Last weekend, FanDuel said it would stop operating in Texas because of legal concerns. (DraftKings, meanwhile, continues onward in the Lone Star State.) The news has been grim for the industry ever since news broke that a DraftKings content manager won $350,000 on FanDuel during the same week he accidently leaked inside information from his own site.
The FBI and multiple states’ attorneys general are investigating the legality of the daily fantasy sports (DFS) industry, citing concerns about whether the activities count as gambling or games of skill. Nevada and New York have banned DFS companies, while Texas has made it clear that it thinks they’re acting illegally.
But Virginia has embraced the industry, classifying DFS as games of skill. Virginia Gov. Terry McAuliffe on Tuesday signed into law the “Fantasy Contest Act,” which the state legislature passed in February.
DFS sites must now pay an initial $50,000 fee in order to operate legally. They must also submit to two independent audits every year.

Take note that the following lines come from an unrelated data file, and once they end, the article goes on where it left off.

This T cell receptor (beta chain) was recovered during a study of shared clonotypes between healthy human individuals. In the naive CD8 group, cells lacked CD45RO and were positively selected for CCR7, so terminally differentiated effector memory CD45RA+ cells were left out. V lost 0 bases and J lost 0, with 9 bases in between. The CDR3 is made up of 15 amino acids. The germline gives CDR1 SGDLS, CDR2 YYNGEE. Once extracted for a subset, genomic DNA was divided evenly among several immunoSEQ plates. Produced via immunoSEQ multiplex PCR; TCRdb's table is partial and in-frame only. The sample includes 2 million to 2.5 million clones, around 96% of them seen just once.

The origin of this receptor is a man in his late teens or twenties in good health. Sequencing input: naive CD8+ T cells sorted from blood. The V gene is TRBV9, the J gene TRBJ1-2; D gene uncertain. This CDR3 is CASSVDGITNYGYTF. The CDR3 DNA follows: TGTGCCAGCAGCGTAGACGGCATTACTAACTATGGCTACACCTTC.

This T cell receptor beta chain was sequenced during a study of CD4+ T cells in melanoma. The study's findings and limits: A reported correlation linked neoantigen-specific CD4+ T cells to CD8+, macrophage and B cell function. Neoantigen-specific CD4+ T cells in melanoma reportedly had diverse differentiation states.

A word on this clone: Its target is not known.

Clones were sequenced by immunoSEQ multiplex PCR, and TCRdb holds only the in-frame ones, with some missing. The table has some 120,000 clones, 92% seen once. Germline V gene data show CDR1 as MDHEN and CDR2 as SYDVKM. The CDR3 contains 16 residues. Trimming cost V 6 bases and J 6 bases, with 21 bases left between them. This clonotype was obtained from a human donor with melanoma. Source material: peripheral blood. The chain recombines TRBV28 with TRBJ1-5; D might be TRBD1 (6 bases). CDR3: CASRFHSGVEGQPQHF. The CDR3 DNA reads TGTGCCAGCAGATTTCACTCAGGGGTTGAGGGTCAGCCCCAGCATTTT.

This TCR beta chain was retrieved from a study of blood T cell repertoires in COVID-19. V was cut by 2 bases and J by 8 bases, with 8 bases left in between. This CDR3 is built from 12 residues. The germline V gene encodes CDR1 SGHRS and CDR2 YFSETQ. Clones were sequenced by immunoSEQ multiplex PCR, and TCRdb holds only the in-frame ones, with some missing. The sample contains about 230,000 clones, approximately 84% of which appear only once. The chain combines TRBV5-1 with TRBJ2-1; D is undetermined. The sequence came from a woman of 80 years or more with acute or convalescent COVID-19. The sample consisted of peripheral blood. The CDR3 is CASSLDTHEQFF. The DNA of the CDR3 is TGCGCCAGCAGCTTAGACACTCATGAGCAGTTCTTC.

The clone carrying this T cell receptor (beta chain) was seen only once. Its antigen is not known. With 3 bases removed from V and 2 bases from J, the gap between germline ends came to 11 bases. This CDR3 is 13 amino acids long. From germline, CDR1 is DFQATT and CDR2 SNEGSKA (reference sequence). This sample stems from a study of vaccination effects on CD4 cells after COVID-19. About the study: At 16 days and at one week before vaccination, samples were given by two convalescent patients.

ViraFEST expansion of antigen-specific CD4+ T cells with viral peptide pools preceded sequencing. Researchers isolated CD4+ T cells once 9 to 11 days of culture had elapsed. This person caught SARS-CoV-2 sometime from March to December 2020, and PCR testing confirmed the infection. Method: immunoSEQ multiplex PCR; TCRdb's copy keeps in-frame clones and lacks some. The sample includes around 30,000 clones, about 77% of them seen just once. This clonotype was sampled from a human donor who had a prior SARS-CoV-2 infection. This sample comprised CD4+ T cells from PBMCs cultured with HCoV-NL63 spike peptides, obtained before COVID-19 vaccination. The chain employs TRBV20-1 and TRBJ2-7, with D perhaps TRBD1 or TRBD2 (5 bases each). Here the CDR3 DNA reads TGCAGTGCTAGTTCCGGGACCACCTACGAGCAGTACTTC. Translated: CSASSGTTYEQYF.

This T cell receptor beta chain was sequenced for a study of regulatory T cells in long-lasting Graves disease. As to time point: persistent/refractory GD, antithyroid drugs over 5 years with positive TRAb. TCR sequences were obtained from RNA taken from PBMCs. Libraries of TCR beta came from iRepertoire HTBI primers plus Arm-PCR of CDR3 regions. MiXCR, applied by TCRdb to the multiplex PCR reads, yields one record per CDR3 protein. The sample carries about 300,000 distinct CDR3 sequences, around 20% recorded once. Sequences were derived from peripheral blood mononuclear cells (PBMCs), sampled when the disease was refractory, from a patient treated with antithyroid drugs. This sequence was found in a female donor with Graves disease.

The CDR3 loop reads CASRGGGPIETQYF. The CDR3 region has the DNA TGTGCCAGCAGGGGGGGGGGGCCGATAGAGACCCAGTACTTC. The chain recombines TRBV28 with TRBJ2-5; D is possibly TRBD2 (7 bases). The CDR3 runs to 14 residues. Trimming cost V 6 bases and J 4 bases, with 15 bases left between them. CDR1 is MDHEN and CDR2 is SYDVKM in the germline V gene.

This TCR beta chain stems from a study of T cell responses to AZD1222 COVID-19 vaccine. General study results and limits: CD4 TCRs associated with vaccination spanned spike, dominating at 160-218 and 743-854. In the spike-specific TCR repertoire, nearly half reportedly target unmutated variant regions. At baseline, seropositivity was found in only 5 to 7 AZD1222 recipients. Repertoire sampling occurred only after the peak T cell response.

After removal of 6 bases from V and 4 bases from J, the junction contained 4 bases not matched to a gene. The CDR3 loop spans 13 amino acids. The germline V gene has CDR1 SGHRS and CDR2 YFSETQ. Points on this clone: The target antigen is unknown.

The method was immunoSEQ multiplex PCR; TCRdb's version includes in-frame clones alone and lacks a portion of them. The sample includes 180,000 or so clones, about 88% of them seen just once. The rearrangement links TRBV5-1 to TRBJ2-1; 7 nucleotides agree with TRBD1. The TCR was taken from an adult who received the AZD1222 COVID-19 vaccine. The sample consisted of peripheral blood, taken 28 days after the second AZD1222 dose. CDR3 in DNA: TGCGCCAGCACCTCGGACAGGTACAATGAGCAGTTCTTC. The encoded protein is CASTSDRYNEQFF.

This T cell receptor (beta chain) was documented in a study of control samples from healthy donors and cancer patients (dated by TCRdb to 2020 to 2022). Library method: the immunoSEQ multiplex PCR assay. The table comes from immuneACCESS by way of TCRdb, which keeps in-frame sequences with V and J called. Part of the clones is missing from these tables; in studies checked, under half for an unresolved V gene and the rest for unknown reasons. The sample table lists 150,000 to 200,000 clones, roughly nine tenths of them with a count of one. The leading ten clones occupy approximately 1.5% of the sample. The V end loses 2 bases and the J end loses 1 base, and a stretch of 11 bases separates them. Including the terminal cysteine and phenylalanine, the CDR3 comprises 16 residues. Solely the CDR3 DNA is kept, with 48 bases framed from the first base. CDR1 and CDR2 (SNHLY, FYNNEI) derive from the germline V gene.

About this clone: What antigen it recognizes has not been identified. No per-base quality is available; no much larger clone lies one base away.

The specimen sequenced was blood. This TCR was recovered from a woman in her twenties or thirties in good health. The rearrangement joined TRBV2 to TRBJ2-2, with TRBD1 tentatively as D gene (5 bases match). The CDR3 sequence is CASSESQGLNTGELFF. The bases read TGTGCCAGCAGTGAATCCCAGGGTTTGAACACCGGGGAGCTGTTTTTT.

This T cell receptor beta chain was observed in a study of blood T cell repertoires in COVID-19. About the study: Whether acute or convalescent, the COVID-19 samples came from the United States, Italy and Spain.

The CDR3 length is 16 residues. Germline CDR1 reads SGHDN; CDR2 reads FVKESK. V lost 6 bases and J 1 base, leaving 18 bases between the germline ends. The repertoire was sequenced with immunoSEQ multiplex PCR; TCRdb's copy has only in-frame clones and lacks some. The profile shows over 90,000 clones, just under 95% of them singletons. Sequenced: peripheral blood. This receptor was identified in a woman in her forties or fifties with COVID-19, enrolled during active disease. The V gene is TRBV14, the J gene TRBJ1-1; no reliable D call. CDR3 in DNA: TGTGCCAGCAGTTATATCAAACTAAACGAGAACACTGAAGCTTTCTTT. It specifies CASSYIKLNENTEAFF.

“Today, Virginia became the first state in the nation this year to put in place a thoughtful and appropriate regulatory framework to protect the rights of fantasy players,” DraftKings said in a statement. “We thank Governor McAuliffe for his leadership and advocacy and are hopeful that other states across the country will follow Virginia’s lead. We will continue to work actively to replicate this success with dozens of legislatures and are excited to continue these efforts.”
Not everyone is pleased with Virginia’s decision.
Because the bill doesn’t differentiate between daily fantasy sites and season-long fantasy sites, some critics argue that the bill is overly broad. And some sites that aren’t as big as DraftKings and FanDuel are upset at the fees they’ll have to pay to do business in the state.